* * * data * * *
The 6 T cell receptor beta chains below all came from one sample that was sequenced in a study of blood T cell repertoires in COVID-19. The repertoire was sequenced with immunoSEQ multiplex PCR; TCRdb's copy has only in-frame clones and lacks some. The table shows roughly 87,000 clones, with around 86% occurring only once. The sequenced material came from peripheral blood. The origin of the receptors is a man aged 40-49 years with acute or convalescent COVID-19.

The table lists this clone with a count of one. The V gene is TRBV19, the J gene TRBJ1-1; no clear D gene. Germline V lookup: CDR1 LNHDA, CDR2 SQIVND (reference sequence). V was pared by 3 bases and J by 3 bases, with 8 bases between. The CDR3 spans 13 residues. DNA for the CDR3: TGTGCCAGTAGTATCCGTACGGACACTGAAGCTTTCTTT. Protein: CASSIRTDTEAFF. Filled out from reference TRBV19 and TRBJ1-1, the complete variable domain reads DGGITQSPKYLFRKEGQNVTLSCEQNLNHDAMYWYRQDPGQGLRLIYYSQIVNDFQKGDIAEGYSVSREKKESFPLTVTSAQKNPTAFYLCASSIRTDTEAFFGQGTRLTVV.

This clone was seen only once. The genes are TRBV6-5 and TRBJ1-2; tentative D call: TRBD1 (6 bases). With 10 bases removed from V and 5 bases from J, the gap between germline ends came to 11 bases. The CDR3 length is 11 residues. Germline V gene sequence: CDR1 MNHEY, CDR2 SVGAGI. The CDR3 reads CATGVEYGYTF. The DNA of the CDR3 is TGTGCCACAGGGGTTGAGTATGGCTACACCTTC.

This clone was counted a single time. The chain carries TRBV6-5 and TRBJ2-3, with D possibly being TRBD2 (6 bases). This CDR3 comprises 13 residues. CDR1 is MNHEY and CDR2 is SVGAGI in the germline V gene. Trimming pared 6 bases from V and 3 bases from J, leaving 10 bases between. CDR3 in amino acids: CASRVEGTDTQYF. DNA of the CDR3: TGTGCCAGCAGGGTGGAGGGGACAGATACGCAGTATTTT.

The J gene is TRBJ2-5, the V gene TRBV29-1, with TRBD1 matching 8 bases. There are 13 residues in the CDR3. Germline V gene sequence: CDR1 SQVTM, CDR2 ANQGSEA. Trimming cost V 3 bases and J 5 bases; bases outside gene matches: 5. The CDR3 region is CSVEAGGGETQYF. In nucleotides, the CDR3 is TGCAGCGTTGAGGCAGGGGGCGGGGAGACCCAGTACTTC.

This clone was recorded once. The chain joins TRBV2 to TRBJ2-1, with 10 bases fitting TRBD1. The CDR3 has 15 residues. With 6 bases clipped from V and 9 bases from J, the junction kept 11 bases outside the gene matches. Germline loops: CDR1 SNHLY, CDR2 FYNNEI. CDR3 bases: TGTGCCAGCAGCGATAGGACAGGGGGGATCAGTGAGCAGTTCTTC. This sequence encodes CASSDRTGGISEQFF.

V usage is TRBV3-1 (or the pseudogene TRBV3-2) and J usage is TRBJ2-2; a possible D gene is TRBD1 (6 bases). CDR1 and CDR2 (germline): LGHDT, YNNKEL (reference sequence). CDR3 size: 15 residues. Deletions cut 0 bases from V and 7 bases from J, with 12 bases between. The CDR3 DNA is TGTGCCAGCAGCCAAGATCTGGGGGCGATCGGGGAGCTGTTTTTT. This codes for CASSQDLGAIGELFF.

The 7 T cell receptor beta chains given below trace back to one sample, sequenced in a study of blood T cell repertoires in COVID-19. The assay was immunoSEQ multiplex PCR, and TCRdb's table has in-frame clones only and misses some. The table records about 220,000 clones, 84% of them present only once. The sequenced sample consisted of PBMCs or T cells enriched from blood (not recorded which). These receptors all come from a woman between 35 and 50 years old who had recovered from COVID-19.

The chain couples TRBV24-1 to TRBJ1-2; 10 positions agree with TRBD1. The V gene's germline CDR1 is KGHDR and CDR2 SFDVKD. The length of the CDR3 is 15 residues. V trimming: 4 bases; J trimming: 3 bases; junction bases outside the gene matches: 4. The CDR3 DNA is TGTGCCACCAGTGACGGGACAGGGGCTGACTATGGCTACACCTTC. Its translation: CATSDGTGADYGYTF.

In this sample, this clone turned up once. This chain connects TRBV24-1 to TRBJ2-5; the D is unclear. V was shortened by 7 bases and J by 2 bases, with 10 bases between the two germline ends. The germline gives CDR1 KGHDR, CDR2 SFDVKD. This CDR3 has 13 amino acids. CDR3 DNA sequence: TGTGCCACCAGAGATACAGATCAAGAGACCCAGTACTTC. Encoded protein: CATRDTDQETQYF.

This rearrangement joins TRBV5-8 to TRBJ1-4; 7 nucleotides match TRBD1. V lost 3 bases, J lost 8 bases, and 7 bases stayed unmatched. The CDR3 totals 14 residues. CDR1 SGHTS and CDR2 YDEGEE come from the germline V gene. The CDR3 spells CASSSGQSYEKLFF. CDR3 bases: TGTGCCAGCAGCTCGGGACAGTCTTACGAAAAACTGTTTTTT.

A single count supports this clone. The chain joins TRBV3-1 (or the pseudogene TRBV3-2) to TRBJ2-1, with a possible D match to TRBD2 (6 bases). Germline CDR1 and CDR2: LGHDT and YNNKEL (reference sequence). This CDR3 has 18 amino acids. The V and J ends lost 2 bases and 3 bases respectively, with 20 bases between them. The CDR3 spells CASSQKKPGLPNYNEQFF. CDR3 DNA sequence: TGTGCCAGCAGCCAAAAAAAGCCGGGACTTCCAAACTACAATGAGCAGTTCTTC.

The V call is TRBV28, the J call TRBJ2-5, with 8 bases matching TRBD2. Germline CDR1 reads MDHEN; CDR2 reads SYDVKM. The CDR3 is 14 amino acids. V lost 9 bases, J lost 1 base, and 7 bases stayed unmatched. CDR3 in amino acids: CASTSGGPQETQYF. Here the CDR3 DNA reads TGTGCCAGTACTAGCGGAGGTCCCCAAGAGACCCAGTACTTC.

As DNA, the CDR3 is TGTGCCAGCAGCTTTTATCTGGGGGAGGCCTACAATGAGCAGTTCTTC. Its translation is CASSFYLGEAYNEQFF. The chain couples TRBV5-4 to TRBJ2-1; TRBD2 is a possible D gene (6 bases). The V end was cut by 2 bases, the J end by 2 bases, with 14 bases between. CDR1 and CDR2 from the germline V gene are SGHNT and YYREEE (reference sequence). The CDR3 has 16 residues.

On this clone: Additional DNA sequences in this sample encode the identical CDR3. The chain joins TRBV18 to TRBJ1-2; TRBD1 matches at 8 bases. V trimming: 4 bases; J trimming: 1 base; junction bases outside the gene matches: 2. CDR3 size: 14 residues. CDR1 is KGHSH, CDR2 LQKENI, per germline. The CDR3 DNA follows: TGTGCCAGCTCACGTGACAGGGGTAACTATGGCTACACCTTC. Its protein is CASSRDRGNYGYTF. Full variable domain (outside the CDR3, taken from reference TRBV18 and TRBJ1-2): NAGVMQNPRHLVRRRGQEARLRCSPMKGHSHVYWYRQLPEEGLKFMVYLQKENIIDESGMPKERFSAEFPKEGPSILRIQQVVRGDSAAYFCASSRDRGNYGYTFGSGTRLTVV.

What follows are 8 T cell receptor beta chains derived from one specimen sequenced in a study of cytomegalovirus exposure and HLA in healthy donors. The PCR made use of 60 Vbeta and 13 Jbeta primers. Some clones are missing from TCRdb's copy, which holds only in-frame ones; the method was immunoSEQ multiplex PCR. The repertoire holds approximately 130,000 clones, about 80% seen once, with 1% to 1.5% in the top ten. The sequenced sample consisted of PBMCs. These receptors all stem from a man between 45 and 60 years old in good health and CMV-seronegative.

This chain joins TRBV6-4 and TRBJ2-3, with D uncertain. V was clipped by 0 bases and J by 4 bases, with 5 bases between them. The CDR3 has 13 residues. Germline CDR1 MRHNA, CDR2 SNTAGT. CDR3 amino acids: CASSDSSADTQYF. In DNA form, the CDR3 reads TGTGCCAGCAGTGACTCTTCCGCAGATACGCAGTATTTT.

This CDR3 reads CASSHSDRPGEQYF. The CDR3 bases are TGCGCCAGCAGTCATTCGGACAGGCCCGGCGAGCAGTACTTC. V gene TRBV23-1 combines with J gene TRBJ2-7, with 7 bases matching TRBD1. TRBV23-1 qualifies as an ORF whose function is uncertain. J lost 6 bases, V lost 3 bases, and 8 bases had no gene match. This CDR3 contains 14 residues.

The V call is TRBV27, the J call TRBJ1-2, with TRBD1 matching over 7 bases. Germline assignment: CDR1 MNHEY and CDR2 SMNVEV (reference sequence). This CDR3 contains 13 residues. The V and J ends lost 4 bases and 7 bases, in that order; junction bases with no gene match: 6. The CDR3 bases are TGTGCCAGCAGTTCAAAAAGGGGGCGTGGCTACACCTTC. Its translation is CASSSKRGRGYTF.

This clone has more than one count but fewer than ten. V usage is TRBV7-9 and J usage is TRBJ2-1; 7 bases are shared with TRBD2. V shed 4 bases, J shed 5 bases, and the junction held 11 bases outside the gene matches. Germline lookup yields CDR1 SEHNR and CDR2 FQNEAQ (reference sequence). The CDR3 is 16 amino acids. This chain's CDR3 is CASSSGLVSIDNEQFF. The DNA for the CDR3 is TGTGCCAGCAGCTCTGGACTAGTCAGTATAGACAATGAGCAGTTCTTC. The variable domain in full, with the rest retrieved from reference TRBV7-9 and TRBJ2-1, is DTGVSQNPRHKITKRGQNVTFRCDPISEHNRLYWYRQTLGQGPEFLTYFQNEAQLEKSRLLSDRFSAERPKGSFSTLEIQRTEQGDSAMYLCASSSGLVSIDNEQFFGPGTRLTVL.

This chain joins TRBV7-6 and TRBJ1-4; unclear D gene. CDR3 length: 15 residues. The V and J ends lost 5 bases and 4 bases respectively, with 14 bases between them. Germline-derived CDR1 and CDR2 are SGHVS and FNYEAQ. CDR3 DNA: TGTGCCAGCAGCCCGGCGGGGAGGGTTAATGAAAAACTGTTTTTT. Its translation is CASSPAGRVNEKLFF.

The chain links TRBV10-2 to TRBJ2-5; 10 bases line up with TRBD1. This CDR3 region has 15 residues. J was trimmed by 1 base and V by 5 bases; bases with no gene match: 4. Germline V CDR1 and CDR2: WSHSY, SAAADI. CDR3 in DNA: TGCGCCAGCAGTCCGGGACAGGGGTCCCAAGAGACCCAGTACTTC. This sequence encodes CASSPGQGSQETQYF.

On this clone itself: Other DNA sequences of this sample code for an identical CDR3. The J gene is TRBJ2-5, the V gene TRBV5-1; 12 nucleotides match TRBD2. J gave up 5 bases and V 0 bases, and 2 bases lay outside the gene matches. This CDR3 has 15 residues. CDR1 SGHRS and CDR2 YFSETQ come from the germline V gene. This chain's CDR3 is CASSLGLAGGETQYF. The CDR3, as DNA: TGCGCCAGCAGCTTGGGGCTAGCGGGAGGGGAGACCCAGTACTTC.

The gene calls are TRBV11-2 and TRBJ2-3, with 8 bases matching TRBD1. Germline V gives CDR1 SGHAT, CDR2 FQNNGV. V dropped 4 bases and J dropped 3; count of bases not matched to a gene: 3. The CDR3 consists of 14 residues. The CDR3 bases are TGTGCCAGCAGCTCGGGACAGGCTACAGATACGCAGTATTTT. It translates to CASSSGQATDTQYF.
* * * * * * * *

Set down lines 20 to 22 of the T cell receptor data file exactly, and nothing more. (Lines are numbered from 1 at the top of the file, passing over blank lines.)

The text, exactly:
This clone has more than one count but fewer than ten. V usage is TRBV7-9 and J usage is TRBJ2-1; 7 bases are shared with TRBD2. V shed 4 bases, J shed 5 bases, and the junction held 11 bases outside the gene matches. Germline lookup yields CDR1 SEHNR and CDR2 FQNEAQ (reference sequence). The CDR3 is 16 amino acids. This chain's CDR3 is CASSSGLVSIDNEQFF. The DNA for the CDR3 is TGTGCCAGCAGCTCTGGACTAGTCAGTATAGACAATGAGCAGTTCTTC. The variable domain in full, with the rest retrieved from reference TRBV7-9 and TRBJ2-1, is DTGVSQNPRHKITKRGQNVTFRCDPISEHNRLYWYRQTLGQGPEFLTYFQNEAQLEKSRLLSDRFSAERPKGSFSTLEIQRTEQGDSAMYLCASSSGLVSIDNEQFFGPGTRLTVL.

This chain joins TRBV7-6 and TRBJ1-4; unclear D gene. CDR3 length: 15 residues. The V and J ends lost 5 bases and 4 bases respectively, with 14 bases between them. Germline-derived CDR1 and CDR2 are SGHVS and FNYEAQ. CDR3 DNA: TGTGCCAGCAGCCCGGCGGGGAGGGTTAATGAAAAACTGTTTTTT. Its translation is CASSPAGRVNEKLFF.

The chain links TRBV10-2 to TRBJ2-5; 10 bases line up with TRBD1. This CDR3 region has 15 residues. J was trimmed by 1 base and V by 5 bases; bases with no gene match: 4. Germline V CDR1 and CDR2: WSHSY, SAAADI. CDR3 in DNA: TGCGCCAGCAGTCCGGGACAGGGGTCCCAAGAGACCCAGTACTTC. This sequence encodes CASSPGQGSQETQYF.